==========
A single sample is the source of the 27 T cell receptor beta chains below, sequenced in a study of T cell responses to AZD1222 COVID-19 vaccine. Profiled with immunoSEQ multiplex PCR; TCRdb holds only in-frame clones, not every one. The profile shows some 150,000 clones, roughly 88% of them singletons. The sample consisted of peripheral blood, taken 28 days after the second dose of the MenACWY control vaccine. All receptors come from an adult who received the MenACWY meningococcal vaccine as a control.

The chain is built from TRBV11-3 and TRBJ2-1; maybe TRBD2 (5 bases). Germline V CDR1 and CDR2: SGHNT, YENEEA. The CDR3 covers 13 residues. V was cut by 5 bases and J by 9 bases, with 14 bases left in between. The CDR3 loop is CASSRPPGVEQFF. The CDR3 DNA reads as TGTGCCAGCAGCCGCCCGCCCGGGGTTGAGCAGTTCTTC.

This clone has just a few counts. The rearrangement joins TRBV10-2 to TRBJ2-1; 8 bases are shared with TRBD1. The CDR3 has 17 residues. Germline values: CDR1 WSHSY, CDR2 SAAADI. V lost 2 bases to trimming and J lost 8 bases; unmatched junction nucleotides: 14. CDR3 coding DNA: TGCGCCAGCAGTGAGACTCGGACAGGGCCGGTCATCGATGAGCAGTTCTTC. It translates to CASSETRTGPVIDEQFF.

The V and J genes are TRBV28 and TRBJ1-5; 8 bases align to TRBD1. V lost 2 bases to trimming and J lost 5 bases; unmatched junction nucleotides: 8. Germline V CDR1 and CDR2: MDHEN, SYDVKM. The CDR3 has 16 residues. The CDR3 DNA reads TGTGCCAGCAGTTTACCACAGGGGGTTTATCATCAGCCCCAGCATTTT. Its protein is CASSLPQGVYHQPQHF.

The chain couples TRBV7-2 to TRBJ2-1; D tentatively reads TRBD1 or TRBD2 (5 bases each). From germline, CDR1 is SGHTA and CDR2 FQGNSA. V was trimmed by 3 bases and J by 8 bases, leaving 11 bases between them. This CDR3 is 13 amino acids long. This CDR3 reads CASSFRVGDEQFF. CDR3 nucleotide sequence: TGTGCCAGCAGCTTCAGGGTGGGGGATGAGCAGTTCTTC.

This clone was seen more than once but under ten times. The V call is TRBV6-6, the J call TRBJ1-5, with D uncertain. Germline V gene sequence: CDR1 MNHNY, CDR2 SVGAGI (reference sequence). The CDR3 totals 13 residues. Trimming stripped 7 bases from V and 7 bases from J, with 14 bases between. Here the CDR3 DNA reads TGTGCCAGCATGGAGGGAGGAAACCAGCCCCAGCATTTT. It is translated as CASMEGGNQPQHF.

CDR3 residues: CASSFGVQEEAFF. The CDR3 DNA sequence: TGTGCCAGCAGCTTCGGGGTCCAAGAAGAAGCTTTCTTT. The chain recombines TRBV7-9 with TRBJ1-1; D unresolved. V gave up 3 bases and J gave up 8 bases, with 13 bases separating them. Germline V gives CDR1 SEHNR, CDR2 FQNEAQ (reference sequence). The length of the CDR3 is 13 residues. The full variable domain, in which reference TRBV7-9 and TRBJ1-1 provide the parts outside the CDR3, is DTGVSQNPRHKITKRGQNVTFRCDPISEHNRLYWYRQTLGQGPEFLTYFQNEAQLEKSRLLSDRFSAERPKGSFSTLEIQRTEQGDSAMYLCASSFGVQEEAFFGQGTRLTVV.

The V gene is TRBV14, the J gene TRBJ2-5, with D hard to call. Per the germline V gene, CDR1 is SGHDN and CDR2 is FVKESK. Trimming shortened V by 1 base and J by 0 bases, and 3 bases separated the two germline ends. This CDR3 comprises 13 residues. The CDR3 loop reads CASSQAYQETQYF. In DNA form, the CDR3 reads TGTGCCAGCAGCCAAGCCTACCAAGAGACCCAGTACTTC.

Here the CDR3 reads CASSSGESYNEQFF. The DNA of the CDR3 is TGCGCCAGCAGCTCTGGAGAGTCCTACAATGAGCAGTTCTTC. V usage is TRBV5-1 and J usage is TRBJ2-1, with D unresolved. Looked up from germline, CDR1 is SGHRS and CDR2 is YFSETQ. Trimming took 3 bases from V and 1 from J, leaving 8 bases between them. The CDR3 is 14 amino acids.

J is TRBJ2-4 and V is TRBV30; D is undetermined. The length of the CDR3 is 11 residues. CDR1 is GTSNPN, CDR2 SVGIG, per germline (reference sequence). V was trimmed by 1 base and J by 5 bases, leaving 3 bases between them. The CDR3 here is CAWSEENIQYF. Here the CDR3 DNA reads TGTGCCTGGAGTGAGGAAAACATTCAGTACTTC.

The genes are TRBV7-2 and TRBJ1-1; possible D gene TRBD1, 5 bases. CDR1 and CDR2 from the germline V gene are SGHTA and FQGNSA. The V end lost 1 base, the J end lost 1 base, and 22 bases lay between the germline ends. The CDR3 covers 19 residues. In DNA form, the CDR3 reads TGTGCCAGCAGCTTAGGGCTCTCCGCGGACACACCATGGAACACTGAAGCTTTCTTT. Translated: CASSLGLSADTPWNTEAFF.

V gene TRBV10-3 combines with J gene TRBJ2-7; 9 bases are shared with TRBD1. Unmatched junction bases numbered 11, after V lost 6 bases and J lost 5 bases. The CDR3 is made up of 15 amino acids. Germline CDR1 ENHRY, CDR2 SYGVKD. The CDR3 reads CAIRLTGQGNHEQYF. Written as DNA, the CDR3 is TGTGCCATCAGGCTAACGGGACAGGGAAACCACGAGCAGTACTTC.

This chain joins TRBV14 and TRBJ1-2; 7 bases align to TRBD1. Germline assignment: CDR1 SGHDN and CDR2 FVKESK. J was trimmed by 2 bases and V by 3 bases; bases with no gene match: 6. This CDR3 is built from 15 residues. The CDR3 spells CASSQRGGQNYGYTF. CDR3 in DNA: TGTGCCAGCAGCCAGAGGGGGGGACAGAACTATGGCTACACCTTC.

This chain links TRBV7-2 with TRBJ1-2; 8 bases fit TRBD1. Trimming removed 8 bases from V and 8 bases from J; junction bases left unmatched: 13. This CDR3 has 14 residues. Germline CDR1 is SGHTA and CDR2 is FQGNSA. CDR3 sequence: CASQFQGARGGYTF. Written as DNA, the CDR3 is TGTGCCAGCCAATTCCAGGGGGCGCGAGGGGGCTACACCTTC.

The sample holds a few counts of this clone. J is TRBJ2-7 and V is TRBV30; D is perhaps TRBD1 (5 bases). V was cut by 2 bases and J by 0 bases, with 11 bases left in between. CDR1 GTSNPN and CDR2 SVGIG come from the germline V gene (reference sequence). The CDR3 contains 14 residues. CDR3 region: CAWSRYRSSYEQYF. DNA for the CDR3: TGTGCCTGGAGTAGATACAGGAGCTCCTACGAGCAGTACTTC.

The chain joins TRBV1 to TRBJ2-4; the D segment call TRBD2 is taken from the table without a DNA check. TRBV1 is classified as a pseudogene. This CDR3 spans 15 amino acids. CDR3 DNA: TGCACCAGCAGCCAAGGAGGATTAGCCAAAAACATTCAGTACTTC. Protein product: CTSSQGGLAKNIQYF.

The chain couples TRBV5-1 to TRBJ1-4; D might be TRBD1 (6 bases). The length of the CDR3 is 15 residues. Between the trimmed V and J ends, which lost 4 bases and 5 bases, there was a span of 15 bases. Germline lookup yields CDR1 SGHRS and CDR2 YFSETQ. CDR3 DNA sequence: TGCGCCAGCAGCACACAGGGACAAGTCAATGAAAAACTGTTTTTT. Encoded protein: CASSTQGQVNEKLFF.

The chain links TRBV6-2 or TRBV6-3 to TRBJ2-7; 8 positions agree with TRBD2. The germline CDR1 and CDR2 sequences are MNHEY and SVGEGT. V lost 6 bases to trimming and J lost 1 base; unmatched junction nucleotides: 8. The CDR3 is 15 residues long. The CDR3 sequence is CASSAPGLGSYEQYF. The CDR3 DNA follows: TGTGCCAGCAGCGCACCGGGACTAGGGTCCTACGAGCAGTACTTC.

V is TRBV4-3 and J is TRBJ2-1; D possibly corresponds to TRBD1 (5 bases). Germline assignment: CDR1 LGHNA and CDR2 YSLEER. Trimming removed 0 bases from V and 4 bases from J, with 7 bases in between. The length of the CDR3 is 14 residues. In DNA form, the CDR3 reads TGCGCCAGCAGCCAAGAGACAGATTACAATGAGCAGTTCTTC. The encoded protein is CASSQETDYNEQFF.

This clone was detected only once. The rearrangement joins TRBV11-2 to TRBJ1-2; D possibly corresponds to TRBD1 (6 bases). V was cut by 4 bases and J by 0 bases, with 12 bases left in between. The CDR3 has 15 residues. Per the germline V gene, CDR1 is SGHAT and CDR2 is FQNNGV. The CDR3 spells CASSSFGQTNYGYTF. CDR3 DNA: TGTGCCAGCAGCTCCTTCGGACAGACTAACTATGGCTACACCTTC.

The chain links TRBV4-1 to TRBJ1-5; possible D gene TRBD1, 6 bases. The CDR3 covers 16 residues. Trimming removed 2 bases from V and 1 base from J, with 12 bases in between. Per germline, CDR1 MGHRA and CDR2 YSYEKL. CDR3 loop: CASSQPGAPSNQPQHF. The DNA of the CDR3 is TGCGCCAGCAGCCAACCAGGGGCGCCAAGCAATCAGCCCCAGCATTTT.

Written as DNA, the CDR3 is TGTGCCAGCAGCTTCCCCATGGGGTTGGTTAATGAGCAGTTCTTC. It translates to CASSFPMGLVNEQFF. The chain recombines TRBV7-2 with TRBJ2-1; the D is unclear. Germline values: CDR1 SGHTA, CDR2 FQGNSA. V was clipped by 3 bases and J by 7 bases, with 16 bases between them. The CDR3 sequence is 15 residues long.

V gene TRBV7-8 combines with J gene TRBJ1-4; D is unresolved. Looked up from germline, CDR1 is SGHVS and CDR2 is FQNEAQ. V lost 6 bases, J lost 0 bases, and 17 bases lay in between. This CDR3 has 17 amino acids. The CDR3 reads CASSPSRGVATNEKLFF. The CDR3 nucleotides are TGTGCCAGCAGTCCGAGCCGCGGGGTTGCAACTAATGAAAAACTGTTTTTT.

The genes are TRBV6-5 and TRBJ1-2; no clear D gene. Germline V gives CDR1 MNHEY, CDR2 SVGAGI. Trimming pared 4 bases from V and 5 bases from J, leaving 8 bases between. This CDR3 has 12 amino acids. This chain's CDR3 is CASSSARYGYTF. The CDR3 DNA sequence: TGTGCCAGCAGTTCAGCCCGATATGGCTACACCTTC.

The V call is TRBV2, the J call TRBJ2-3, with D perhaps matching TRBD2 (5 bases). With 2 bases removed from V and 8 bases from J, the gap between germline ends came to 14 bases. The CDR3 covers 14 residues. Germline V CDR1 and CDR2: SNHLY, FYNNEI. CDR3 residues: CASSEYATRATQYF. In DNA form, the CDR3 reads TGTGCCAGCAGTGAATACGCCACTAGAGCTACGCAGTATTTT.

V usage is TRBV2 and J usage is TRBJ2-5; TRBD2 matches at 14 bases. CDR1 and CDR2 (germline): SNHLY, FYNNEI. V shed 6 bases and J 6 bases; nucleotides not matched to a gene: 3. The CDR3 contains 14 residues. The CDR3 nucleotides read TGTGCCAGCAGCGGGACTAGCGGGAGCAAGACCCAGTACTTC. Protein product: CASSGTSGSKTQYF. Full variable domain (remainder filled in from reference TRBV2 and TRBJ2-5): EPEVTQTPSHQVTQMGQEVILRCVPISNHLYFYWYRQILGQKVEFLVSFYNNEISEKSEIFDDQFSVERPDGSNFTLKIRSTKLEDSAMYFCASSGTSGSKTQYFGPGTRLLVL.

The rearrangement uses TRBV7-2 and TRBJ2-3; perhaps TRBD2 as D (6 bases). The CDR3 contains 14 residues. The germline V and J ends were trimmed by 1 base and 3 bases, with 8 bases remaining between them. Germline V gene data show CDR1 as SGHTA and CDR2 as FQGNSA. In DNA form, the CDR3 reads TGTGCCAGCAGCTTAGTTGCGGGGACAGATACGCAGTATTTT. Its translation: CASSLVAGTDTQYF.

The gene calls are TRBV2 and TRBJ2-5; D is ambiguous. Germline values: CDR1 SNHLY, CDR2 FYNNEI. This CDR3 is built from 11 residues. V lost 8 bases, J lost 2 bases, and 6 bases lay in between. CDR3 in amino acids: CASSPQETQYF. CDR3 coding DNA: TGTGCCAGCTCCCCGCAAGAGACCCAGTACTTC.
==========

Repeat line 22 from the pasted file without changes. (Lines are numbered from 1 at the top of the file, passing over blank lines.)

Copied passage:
Written as DNA, the CDR3 is TGTGCCAGCAGCTTCCCCATGGGGTTGGTTAATGAGCAGTTCTTC. It translates to CASSFPMGLVNEQFF. The chain recombines TRBV7-2 with TRBJ2-1; the D is unclear. Germline values: CDR1 SGHTA, CDR2 FQGNSA. V was clipped by 3 bases and J by 7 bases, with 16 bases between them. The CDR3 sequence is 15 residues long.